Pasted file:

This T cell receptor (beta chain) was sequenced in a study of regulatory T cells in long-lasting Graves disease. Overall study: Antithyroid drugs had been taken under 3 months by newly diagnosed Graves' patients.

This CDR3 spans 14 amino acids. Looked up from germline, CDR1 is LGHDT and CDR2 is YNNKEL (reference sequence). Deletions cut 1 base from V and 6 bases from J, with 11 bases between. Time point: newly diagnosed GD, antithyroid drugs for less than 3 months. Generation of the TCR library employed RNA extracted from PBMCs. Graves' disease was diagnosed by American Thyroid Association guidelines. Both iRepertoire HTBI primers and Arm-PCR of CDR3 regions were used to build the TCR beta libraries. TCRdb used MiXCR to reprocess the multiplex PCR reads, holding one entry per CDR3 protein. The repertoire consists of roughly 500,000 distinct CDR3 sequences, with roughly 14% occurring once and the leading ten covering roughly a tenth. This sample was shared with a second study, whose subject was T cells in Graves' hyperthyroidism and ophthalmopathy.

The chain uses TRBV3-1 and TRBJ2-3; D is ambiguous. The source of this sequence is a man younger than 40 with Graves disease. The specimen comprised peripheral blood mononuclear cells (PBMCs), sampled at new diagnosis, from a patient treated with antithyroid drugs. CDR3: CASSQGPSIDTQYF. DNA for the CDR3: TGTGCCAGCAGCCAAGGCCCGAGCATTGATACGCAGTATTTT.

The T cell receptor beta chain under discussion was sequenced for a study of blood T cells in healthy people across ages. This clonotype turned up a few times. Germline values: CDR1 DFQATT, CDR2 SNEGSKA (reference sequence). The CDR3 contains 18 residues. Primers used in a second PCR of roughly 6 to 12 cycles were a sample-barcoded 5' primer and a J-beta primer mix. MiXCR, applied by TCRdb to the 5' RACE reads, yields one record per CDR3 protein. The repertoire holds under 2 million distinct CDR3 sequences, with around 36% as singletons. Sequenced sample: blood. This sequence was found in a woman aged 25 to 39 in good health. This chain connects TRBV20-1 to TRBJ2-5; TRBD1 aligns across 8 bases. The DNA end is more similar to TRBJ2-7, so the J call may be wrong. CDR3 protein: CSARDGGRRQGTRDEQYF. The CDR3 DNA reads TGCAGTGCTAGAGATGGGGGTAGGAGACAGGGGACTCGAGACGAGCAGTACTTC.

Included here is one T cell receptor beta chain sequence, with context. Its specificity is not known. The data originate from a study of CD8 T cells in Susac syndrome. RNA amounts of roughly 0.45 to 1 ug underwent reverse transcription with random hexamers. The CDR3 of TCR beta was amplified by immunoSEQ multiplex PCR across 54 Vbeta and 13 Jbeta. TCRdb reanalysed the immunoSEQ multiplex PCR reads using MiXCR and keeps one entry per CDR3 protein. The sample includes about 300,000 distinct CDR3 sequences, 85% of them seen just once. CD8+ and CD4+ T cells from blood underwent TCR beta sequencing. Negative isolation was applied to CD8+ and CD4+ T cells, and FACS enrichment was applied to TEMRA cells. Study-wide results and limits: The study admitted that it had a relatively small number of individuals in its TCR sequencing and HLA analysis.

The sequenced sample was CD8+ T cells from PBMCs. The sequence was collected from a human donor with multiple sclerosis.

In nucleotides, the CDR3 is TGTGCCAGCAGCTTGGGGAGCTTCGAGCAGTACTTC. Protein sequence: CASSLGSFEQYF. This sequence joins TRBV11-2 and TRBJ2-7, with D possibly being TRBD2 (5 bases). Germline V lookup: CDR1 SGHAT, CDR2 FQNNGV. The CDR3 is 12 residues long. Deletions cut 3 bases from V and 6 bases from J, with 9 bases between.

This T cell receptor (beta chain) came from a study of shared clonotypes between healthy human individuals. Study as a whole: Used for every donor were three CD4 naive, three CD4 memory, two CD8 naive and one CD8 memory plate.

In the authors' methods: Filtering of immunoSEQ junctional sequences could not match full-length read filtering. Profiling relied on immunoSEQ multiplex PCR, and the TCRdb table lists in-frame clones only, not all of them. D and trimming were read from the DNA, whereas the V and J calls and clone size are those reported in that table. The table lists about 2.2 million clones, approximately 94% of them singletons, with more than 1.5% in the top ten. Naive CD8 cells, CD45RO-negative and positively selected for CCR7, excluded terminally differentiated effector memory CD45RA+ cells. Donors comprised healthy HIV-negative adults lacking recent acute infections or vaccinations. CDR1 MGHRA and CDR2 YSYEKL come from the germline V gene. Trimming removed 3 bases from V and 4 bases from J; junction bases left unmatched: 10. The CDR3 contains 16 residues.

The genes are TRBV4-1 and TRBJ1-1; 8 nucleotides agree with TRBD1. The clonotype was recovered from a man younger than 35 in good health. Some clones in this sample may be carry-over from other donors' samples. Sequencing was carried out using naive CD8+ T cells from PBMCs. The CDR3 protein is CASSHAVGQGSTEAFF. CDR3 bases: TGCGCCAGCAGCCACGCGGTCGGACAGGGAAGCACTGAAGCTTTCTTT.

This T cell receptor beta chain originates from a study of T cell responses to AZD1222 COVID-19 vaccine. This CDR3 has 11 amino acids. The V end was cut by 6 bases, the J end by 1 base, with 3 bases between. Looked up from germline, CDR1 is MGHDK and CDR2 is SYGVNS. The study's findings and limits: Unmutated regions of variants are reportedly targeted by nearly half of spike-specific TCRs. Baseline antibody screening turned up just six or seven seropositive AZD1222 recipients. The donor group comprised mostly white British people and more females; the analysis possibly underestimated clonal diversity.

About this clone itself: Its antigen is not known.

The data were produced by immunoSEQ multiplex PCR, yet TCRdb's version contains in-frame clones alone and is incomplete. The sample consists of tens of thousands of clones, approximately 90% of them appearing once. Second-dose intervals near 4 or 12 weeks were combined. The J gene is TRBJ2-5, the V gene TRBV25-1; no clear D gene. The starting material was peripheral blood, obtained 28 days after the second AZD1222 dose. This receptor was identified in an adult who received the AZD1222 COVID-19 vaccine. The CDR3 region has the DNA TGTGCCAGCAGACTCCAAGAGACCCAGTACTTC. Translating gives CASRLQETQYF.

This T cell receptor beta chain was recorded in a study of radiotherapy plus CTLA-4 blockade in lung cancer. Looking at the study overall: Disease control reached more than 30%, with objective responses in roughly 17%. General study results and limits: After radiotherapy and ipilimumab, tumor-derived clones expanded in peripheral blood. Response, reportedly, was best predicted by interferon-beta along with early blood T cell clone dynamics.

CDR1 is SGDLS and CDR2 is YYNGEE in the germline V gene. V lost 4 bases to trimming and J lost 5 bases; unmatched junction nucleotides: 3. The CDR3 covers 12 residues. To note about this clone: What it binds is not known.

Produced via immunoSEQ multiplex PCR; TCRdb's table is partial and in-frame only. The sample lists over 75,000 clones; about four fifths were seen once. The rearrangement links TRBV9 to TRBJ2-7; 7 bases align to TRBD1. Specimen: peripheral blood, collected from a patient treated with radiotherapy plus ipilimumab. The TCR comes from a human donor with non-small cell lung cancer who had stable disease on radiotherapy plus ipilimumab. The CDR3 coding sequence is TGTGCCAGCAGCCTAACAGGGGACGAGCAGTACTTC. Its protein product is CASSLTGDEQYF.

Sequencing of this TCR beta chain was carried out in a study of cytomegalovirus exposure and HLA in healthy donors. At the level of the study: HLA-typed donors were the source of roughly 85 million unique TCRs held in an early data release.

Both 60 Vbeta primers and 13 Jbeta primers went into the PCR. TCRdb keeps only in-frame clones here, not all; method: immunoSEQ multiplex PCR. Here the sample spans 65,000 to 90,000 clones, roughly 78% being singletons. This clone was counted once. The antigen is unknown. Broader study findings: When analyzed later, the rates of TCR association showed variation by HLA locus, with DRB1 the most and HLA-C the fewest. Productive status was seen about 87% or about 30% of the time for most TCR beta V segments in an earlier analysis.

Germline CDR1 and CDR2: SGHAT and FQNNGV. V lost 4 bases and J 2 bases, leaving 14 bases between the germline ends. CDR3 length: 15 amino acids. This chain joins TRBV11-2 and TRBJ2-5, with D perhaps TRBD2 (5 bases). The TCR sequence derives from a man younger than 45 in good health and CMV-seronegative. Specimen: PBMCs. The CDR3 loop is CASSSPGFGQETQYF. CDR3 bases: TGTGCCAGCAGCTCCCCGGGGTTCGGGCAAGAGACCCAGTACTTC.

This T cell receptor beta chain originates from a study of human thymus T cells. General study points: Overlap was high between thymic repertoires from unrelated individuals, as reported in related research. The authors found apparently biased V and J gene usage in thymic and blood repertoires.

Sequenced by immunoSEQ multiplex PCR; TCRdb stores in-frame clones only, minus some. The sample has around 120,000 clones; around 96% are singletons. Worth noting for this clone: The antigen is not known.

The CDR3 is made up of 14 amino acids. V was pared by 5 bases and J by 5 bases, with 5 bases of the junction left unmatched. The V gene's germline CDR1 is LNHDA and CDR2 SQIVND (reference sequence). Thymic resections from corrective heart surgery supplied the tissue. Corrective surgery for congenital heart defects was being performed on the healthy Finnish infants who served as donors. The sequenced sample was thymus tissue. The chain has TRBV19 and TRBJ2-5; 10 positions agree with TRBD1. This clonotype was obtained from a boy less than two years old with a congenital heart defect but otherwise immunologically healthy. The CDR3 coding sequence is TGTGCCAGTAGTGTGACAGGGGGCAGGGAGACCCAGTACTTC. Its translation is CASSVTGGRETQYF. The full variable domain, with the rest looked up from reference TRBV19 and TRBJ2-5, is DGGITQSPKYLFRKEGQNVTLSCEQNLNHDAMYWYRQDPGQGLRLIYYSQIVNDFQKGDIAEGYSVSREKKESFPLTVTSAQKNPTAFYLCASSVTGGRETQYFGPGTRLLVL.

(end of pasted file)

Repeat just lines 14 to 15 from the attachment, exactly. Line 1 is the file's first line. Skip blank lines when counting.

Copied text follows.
This T cell receptor beta chain was recorded in a study of radiotherapy plus CTLA-4 blockade in lung cancer. Looking at the study overall: Disease control reached more than 30%, with objective responses in roughly 17%. General study results and limits: After radiotherapy and ipilimumab, tumor-derived clones expanded in peripheral blood. Response, reportedly, was best predicted by interferon-beta along with early blood T cell clone dynamics.

CDR1 is SGDLS and CDR2 is YYNGEE in the germline V gene. V lost 4 bases to trimming and J lost 5 bases; unmatched junction nucleotides: 3. The CDR3 covers 12 residues. To note about this clone: What it binds is not known.